Day 41

Aug 2, 2017 · 731 words

Multi-step forecasting

I quickly corrected it after posting, but I mistakenly thought I had struck gold last time when working with lagged features. In reality, I was violating the rules of predictions by including data about the future in my testing inputs (I was performing a bunch of one-step-ahead forecasts which made it look like my overally forecast was really strong).

When I tried recursively generating lagged predictions for my inputs, I got a much weaker model. In fact, I found that the lag features only hurt my overall model compared to solely accounting for current conditions. At the moment I don’t have a whole lot of hope left for the multiple regression approach, but the problem may lie in my naive attempt at multi-step forecasting. This page explains a few different techniques (I was using the recursive one).

I’m particularly interested in the final method (multiple output approach) which uses a model which predicts an entire span of time rather than a single prediction value. It does so by training the model on multi-dimensional outputs, something I’ve not yet tried. For instance, I could train a model to predict the entire next day’s power usage based on the past week.

In order to do this I’ll want an array of rolling window measurements. Unfortunately the Pandas rolling objects don’t appear to have a handy way to return their underlying array structures.

Data involved

For now I’ll only consider lag data, not features about current time. To see how far I can push it, I’ll have my input be an array of all of the data for the past 4 weeks, and my output be an array out the data for the next week. To generate this from my regular time series I made a helper function:

def train_target_windows(arr, windows, step=1):
    trains = []
    targets = []
    for i in range (len(arr) - windows[0] - windows[1] + 1):
    return (np.array(trains),np.array(targets))

Here you pass in your starting array arr and a tuple of desired window sizes for your input/output sets. For me this was (4*24*7*4, 4*24*7) (i.e. 4 weeks, 1 week). The step parameter lets you take larger steps between values on the input matrix to reduce the number of features that need to be regressed.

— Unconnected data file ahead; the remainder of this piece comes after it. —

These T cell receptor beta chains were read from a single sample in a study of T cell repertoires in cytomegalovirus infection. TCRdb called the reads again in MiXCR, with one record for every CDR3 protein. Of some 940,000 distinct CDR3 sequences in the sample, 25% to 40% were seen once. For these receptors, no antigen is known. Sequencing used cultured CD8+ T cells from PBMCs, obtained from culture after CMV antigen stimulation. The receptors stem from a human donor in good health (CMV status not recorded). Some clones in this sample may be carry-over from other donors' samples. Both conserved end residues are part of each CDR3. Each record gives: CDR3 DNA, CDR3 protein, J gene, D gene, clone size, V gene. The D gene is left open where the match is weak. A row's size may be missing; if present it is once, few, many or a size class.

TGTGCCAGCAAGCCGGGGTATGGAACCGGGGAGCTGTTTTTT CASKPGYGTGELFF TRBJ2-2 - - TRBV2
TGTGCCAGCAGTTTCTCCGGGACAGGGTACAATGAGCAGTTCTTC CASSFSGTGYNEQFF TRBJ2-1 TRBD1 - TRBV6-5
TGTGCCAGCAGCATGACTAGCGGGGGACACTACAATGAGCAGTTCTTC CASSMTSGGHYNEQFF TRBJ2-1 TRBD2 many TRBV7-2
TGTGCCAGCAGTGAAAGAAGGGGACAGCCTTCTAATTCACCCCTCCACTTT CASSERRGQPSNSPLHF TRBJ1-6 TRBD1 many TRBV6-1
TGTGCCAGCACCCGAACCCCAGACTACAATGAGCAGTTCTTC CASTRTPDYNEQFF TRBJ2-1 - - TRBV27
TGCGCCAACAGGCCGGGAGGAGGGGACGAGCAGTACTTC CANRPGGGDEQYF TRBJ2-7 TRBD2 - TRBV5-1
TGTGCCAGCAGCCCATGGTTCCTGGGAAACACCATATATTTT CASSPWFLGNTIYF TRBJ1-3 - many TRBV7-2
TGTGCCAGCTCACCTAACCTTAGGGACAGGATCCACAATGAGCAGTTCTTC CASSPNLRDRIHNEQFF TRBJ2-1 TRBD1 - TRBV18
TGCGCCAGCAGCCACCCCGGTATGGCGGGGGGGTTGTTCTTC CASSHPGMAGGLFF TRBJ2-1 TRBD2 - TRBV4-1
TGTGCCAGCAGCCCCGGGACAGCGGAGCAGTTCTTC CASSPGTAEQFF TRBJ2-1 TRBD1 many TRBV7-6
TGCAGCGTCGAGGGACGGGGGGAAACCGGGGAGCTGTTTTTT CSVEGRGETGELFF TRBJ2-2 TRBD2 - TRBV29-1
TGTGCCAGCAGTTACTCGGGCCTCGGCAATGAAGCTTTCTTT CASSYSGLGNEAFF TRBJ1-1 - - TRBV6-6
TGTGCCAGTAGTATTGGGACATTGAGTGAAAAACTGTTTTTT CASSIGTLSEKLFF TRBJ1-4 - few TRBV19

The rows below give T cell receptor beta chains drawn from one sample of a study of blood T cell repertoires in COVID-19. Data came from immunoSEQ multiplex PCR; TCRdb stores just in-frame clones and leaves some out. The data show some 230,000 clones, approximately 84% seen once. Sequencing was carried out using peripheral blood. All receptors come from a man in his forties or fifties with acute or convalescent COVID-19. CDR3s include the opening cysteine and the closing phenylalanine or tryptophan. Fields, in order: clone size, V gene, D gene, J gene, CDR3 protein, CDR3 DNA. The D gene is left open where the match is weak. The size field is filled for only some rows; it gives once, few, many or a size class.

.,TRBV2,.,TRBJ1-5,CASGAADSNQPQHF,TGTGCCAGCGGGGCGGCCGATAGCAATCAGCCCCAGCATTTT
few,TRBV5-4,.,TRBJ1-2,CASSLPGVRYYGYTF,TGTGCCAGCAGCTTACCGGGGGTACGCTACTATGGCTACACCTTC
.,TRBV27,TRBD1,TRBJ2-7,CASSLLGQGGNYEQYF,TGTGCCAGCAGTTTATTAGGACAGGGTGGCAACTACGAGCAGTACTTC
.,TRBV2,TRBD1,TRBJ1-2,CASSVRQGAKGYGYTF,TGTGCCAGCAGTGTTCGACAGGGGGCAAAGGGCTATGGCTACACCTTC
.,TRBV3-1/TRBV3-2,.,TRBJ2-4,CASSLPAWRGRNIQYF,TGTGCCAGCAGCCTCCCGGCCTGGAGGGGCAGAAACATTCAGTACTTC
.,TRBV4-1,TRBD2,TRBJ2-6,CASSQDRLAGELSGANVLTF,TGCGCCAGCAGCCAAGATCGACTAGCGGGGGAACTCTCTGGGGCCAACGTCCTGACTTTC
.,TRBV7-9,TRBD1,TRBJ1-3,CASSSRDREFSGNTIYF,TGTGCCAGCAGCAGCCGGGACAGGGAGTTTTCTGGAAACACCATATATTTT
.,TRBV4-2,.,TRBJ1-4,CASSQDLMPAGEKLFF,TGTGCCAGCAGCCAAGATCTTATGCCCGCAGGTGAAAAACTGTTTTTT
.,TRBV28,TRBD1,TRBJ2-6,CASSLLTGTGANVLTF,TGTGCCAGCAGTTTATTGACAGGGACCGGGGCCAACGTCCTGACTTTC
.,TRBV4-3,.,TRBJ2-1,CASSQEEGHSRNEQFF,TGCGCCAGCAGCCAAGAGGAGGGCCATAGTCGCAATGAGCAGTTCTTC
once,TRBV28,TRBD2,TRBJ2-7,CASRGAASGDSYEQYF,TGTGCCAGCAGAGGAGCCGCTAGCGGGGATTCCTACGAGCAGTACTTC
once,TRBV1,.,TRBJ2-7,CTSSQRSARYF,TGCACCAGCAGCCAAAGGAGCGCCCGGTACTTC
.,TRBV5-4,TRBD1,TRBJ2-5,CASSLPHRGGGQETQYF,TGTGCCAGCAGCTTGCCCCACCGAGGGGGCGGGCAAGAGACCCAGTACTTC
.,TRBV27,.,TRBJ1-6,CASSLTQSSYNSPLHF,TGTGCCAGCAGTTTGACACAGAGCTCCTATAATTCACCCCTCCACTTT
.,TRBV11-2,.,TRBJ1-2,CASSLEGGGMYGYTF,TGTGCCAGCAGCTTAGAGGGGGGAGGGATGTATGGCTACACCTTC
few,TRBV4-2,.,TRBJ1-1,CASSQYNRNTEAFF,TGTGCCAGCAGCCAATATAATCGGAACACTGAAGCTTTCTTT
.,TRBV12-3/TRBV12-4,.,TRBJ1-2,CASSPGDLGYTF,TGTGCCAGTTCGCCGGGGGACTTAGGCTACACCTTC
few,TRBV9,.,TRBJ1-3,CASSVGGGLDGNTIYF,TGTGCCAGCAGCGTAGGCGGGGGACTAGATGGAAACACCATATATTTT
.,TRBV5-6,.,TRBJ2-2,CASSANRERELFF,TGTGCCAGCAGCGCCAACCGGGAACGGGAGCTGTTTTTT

Here’s what I got when training a DecisionTreeRegressor model on windows extracted from 10,000 of the data points:

decision_tree.png not found
>>> est.score(X_test,y_test)

And here’s the same calculation with a RandomForestRegressor:

random_forest.png not found
>>> est.score(X_test,y_test)

Not bad. I’m just using the parameter defaults here since I don’t know enought about these predictors to know what parameters to change. And this time I’m not cheating when I make this prediction. That entire week of data is predicted from the previous 4 weeks in 1 calculation, so there’s no funny business where I’m using future values within the prediction input.

Right now the code is pretty slow (takes a minute or so to run), mostly due to the slow window generation step. Currently I’m making a lot of windows with a lot of unecessary overlap so that’s one area I know for sure I could improve.

Realtime anomaly detection

Remarks on the studies

I’m impressed by the results of Chou & Telaga in their study on realtime anomaly detection. They tested 2 methods, ARIMA and NNAR on two sizes of sliding windows. Overall, the best predictor was NNAR on a 4-week window of training data. Both NNAR tests performed better than the ARIMA tests.

I was under the impression that we would need a large span of data in order to make an accurate model so it’s a nice surprise that only 1 month of prior data may be necessary for training. That also means calculations can run much more quickly.

One thing to note is that for their study they had a data stream at 1-minute intervals, while the data I have for testing is at 15-minute intervals. I’m not sure how significantly this will affect my results.

Lastly, they used the R language in their study. It may be worthwhile to try this if there are no equivalent functions for the methods they used in Python. The methodology report was most recently revised in January 2014, and the subsequent report using it for an early warning application was revised in January 2017. So the technique had been implemented fairly recently and has stood the test of time.

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